Lecture: Manet, Monet, Caillebotte and The Gare Saint-Lazare
Mary Morton, Curator and Head of the Department of French Paintings, National Gallery of Art
December 6, 2014
The newly built and largest, busiest railway station in Paris, the Gare Saint-Lazare, attracted the attention of three avant-garde painters in the 1870s. Édouard Manet exhibited his enigmatic composition The Railway at the Paris Salon in 1873, in which the presence of the station is suggested by the rail yard glimpsed through the steam of a just-passed engine. At the 1877 Impressionist exhibition, Gustave Caillebotte exhibited a large-scale composition of the extraordinary bridge that spanned Saint-Lazare’s rail yard, and Claude Monet showed a series of views from inside the station’s stunning span of glass and iron. Morton compares these artists’ compelling depictions of an iconic landmark of "modern" Paris.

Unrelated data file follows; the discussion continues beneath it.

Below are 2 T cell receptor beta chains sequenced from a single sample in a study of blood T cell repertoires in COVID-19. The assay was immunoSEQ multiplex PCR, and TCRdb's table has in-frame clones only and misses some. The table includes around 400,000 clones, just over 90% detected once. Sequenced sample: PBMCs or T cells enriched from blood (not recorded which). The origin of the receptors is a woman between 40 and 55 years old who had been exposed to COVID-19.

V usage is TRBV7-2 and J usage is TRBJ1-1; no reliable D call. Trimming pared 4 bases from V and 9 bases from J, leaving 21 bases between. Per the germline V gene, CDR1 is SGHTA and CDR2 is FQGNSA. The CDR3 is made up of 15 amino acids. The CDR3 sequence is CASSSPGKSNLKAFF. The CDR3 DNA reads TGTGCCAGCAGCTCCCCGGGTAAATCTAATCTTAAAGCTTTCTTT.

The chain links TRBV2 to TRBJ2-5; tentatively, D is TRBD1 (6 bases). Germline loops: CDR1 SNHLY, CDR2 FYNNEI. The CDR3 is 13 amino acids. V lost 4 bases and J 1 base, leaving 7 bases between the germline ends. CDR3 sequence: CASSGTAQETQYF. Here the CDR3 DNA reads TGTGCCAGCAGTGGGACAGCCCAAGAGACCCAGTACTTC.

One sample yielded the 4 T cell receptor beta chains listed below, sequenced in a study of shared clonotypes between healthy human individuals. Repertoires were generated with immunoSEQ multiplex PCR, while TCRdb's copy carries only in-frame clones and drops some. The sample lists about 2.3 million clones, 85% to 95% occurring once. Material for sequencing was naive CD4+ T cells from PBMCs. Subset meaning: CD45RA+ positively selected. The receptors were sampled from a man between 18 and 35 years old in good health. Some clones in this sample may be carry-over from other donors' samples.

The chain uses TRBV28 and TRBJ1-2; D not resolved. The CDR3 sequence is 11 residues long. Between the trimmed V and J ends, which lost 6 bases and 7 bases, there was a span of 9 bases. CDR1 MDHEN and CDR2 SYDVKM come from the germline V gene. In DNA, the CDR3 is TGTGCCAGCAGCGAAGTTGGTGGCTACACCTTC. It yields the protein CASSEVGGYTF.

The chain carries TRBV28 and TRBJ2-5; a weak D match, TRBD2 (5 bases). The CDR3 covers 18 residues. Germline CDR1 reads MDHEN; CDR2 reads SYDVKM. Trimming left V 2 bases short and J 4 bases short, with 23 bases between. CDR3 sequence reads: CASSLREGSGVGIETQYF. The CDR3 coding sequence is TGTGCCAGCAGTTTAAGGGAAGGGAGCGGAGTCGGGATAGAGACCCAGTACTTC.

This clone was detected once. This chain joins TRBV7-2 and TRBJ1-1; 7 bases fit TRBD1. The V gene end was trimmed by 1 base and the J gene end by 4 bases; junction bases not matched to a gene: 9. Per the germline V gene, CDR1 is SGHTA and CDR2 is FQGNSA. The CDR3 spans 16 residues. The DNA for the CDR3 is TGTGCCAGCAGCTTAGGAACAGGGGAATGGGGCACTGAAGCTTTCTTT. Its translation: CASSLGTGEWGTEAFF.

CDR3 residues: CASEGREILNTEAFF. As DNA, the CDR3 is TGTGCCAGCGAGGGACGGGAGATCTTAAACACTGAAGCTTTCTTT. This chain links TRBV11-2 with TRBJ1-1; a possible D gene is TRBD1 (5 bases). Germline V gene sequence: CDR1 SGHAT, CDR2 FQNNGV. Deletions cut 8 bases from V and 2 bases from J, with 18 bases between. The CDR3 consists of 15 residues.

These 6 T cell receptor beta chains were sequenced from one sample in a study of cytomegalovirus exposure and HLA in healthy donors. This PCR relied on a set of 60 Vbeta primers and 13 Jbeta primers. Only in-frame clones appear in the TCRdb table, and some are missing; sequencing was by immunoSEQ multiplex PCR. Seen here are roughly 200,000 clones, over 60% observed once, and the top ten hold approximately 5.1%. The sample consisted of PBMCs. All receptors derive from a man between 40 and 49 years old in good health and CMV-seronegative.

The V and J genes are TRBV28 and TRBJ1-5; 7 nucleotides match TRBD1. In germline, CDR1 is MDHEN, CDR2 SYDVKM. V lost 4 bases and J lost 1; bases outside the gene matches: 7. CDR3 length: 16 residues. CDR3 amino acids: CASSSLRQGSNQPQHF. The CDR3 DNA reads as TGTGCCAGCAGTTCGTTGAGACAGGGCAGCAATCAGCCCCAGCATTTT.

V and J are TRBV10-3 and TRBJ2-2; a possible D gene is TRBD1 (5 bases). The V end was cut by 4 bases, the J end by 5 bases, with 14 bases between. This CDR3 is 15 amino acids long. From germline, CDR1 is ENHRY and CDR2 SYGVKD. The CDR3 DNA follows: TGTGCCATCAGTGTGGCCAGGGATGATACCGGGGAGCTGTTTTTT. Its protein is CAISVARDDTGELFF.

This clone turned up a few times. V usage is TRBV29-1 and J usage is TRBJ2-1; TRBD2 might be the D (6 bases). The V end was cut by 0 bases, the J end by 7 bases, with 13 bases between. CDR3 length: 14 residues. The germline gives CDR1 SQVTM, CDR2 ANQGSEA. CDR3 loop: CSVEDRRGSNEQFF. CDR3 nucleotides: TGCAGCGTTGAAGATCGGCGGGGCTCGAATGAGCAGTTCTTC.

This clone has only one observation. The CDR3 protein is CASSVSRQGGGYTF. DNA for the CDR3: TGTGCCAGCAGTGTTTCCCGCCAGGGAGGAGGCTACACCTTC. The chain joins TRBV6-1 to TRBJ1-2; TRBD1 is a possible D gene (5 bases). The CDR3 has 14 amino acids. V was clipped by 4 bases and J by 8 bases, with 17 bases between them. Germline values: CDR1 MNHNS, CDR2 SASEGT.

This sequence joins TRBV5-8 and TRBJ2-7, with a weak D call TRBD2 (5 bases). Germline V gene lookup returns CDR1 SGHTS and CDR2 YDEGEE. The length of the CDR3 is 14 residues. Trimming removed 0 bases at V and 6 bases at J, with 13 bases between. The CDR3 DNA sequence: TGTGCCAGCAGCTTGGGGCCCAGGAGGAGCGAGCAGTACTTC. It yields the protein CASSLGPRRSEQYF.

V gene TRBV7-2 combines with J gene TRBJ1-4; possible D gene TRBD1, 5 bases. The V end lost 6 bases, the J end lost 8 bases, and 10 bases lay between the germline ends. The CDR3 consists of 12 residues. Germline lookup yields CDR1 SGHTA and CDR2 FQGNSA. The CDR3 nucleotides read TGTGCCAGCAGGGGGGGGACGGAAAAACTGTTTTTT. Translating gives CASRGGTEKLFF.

Presented in conjunction with Manet's "The Railway" on Loan from the National Gallery of Art, Washington.